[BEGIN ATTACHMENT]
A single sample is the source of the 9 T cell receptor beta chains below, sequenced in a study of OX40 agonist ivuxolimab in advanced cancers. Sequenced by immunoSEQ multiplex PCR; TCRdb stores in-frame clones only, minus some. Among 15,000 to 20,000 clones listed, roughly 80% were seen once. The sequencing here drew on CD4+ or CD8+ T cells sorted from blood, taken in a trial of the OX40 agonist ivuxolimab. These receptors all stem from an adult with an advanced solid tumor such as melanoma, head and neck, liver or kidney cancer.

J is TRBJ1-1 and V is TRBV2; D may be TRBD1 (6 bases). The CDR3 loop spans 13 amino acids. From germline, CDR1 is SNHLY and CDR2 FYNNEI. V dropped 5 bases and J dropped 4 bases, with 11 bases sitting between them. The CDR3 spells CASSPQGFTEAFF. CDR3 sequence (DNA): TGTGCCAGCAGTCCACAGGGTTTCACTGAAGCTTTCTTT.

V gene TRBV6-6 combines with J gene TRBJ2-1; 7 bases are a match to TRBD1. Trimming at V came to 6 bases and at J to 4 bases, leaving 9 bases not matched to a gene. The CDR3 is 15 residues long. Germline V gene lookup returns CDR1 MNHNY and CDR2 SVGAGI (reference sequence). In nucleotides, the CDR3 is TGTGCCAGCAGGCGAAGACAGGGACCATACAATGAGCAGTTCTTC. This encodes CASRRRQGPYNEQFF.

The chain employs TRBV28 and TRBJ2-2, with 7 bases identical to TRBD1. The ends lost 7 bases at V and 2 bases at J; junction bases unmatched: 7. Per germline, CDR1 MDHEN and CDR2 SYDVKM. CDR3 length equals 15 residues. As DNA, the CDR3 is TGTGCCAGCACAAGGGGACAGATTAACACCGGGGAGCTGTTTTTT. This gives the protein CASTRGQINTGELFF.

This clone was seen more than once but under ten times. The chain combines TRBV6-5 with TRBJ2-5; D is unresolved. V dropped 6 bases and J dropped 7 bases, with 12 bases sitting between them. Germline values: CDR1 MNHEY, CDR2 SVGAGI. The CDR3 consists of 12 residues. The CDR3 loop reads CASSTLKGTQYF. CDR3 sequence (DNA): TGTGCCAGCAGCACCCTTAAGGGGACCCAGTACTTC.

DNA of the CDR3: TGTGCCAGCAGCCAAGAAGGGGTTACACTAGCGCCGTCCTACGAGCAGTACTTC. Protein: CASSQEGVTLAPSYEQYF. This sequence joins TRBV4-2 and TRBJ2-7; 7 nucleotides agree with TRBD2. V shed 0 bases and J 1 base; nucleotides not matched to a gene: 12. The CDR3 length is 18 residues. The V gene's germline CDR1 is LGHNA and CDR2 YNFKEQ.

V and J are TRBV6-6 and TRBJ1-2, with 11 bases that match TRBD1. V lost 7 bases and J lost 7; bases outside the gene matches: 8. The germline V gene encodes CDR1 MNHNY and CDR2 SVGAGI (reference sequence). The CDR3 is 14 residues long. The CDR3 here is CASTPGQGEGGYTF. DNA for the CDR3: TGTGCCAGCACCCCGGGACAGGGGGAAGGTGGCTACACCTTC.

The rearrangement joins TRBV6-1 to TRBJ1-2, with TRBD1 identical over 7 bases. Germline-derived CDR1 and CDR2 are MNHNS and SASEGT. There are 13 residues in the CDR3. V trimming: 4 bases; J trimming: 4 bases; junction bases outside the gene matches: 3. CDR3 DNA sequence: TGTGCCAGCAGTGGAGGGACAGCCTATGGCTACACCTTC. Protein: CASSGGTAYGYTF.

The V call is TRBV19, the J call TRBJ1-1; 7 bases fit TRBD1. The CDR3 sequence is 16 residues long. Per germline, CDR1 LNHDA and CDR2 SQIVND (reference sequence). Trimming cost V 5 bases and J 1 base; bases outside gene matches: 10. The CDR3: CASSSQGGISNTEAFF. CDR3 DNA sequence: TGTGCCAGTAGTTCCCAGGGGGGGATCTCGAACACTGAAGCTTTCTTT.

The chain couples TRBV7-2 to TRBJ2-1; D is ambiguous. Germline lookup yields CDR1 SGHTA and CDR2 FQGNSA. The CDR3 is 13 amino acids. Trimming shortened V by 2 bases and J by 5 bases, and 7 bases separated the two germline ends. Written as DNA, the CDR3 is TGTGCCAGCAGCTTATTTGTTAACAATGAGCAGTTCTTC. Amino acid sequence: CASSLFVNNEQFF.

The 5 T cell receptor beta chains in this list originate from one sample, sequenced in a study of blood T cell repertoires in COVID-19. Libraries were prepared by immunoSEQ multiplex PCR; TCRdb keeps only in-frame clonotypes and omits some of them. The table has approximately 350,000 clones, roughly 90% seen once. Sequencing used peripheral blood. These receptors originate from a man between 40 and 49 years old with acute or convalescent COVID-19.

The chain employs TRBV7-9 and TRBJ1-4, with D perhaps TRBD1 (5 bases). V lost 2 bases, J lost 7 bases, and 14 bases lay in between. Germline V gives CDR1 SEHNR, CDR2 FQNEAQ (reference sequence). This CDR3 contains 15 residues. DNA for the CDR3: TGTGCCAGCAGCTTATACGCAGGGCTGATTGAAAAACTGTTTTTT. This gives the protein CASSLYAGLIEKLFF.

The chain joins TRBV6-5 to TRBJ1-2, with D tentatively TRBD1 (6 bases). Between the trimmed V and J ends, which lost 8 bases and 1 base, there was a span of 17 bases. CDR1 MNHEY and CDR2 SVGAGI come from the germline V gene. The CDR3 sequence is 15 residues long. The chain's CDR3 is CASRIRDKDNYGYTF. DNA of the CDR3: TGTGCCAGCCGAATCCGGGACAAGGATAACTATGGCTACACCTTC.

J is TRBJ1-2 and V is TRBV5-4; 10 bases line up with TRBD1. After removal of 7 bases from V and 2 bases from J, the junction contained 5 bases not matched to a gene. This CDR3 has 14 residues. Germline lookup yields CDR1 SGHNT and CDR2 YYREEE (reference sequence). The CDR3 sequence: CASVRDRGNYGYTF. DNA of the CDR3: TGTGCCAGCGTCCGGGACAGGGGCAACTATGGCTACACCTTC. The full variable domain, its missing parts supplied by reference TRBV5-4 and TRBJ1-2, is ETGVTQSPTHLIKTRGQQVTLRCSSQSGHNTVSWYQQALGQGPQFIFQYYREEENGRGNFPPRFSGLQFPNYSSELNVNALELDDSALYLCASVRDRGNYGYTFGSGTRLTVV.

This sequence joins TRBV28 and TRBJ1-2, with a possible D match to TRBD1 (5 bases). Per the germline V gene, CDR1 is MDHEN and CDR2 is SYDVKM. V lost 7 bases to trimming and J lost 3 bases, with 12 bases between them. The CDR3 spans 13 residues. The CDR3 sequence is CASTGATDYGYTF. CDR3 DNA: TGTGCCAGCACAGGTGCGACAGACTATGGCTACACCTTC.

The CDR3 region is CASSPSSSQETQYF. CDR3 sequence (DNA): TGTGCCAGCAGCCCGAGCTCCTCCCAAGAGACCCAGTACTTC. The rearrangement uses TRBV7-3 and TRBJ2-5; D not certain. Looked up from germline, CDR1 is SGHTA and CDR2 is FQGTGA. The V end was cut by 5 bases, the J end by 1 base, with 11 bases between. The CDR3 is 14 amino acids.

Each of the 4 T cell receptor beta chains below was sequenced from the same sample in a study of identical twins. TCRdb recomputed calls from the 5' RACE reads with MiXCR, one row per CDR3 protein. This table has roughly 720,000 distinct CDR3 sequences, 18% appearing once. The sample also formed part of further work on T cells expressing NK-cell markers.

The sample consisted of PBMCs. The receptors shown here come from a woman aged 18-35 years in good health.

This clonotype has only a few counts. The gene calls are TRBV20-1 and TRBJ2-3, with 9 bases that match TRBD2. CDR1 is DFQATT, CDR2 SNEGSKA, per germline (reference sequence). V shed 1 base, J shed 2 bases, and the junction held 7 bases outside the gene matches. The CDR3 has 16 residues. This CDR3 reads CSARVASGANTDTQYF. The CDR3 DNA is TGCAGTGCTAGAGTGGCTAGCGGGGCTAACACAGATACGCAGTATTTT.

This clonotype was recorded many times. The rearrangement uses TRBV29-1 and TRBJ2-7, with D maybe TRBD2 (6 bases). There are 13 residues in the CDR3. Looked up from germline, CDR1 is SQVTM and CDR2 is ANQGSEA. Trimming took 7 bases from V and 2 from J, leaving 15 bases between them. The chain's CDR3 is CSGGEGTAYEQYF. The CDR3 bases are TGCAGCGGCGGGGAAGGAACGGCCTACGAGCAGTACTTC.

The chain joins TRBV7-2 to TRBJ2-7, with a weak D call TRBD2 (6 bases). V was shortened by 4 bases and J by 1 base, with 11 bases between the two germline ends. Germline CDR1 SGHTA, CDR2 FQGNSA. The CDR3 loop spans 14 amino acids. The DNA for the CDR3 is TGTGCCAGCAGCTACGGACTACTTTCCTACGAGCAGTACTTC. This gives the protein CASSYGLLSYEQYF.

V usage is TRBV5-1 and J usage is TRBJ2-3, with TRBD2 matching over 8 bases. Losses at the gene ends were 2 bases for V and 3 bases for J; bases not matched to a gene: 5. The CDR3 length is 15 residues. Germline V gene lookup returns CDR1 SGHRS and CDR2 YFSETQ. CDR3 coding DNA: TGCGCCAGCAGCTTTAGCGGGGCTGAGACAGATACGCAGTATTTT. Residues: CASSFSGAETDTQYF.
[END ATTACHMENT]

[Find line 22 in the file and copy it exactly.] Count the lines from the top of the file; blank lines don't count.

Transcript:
V usage is TRBV5-1 and J usage is TRBJ2-3, with TRBD2 matching over 8 bases. Losses at the gene ends were 2 bases for V and 3 bases for J; bases not matched to a gene: 5. The CDR3 length is 15 residues. Germline V gene lookup returns CDR1 SGHRS and CDR2 YFSETQ. CDR3 coding DNA: TGCGCCAGCAGCTTTAGCGGGGCTGAGACAGATACGCAGTATTTT. Residues: CASSFSGAETDTQYF.